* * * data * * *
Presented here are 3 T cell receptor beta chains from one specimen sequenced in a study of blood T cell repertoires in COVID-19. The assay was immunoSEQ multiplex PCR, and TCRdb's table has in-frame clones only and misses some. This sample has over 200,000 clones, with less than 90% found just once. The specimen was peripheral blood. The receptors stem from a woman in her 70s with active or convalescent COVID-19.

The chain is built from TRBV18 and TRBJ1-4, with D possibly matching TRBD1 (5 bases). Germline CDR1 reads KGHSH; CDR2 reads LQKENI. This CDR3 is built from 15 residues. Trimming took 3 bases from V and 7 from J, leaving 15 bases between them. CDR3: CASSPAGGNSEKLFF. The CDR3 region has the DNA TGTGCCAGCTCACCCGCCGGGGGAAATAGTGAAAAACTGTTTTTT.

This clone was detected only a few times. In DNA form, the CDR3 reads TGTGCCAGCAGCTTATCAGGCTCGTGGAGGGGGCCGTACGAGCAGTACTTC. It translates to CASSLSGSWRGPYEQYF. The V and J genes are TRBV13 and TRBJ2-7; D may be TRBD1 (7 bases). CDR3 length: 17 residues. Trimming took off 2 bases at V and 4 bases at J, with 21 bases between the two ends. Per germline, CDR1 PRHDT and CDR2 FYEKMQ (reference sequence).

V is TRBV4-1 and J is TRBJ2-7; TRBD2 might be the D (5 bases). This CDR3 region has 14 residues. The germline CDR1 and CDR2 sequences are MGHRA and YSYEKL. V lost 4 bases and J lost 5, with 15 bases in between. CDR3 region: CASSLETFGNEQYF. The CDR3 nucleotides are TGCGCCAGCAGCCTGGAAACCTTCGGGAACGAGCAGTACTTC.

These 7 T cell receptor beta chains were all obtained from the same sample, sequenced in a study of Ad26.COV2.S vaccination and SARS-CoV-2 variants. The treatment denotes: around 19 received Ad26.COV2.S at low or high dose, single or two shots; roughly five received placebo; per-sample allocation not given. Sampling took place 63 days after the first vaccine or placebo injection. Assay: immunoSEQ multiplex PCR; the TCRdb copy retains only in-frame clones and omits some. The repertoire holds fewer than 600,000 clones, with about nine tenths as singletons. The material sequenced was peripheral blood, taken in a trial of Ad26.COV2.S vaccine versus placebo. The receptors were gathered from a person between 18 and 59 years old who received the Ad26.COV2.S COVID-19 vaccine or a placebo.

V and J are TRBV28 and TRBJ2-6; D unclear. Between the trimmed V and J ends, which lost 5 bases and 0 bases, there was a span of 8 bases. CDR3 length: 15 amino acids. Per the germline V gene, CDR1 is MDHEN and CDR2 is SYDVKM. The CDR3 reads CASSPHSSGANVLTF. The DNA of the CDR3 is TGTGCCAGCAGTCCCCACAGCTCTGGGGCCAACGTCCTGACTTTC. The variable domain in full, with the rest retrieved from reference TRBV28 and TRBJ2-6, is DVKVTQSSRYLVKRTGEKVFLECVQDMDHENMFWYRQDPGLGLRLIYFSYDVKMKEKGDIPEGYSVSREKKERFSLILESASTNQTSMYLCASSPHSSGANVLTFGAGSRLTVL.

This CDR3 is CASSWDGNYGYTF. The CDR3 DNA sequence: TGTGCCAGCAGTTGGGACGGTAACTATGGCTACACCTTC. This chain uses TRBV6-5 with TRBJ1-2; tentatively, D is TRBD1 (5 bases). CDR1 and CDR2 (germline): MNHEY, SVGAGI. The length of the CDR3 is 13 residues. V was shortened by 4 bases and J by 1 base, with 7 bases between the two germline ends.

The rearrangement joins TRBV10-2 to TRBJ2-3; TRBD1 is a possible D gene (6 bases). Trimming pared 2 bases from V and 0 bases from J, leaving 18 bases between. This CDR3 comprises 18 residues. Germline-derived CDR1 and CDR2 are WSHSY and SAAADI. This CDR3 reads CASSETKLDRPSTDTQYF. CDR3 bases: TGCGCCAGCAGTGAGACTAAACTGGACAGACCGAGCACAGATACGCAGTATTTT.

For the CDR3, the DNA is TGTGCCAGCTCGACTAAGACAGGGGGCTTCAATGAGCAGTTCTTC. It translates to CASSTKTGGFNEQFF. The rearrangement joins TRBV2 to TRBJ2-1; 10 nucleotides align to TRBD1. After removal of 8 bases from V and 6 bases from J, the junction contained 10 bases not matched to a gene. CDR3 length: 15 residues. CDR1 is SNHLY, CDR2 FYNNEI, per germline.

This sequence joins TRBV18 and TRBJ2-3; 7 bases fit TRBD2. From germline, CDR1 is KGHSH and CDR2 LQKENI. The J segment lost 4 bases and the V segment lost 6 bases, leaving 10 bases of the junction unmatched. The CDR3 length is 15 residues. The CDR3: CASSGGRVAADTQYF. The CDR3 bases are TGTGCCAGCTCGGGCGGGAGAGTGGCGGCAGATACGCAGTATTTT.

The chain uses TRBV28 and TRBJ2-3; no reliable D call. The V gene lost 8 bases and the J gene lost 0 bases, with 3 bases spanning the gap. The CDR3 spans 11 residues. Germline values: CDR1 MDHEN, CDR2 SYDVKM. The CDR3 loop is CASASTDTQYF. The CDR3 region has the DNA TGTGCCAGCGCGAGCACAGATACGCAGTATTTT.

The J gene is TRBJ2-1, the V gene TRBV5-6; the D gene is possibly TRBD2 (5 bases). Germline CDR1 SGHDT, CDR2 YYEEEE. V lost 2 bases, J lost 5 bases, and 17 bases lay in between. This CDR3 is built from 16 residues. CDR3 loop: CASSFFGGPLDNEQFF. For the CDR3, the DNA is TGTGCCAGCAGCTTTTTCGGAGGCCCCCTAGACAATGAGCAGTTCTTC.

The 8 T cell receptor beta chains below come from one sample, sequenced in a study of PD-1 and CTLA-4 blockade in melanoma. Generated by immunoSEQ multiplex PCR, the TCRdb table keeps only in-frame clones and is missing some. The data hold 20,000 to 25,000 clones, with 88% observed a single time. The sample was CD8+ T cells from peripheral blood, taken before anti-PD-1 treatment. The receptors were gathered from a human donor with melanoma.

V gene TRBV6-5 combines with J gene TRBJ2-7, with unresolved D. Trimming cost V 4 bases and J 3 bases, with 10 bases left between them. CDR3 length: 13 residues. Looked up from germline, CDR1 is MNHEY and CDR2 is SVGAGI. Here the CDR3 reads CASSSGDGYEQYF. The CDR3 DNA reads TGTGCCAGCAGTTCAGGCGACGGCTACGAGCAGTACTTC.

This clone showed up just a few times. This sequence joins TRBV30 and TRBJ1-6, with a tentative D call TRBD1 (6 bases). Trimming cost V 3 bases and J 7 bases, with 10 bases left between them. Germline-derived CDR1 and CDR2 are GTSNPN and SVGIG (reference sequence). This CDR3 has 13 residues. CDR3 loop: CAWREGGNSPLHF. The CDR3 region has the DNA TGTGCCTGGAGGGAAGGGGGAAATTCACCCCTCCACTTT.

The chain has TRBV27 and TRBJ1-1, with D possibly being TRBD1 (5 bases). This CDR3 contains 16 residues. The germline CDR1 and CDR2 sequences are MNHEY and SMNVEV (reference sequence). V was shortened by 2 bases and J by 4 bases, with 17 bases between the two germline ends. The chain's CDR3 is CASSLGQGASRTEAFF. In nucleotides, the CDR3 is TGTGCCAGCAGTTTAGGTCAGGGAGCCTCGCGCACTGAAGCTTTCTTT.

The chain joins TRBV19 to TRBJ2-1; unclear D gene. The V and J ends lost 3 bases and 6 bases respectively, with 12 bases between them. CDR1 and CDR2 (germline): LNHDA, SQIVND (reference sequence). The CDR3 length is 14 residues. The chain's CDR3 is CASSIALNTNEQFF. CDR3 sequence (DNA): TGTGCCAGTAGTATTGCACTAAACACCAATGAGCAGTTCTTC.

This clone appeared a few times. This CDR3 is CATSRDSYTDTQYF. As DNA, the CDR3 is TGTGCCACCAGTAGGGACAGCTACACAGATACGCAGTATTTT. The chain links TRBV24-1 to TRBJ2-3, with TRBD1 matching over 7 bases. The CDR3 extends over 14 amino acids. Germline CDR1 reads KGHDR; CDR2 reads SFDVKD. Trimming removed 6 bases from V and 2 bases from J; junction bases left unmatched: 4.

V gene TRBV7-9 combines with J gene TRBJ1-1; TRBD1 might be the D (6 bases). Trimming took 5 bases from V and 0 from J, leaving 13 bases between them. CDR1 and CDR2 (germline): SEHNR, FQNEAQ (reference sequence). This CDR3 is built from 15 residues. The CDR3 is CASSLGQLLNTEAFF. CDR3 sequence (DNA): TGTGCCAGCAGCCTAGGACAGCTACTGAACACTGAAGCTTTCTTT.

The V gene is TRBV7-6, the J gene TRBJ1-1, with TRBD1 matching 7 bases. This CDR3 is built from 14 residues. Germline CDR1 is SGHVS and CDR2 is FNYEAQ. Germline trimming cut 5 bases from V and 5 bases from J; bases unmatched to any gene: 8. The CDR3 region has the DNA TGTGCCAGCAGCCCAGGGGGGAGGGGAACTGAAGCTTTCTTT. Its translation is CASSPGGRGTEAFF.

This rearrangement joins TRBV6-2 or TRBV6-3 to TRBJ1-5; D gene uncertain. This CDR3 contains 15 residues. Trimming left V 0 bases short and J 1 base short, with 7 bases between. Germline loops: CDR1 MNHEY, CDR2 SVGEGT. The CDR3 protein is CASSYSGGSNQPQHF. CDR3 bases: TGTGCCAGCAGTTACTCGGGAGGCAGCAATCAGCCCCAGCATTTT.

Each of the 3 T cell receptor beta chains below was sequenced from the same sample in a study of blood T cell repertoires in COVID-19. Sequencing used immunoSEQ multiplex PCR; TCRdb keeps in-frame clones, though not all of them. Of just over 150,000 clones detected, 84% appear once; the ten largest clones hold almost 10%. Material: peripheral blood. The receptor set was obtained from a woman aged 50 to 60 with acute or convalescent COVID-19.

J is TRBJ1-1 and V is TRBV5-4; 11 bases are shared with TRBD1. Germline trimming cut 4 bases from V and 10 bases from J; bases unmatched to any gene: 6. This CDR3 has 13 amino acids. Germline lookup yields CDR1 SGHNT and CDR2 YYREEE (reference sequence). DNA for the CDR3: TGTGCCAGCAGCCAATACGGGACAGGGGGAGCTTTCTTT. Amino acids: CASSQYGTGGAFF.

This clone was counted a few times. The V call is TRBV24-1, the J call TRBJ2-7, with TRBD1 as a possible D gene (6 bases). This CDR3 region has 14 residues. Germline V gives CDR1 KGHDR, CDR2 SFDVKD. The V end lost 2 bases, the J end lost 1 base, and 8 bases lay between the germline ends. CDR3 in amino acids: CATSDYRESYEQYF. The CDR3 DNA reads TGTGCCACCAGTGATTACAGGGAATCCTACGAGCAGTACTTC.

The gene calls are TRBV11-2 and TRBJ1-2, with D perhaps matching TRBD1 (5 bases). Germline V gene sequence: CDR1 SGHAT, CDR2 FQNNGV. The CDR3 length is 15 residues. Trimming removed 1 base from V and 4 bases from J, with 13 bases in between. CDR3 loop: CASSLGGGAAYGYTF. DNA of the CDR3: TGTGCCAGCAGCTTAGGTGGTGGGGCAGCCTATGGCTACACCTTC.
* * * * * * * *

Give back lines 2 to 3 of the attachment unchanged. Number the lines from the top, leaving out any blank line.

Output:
The chain is built from TRBV18 and TRBJ1-4, with D possibly matching TRBD1 (5 bases). Germline CDR1 reads KGHSH; CDR2 reads LQKENI. This CDR3 is built from 15 residues. Trimming took 3 bases from V and 7 from J, leaving 15 bases between them. CDR3: CASSPAGGNSEKLFF. The CDR3 region has the DNA TGTGCCAGCTCACCCGCCGGGGGAAATAGTGAAAAACTGTTTTTT.

This clone was detected only a few times. In DNA form, the CDR3 reads TGTGCCAGCAGCTTATCAGGCTCGTGGAGGGGGCCGTACGAGCAGTACTTC. It translates to CASSLSGSWRGPYEQYF. The V and J genes are TRBV13 and TRBJ2-7; D may be TRBD1 (7 bases). CDR3 length: 17 residues. Trimming took off 2 bases at V and 4 bases at J, with 21 bases between the two ends. Per germline, CDR1 PRHDT and CDR2 FYEKMQ (reference sequence).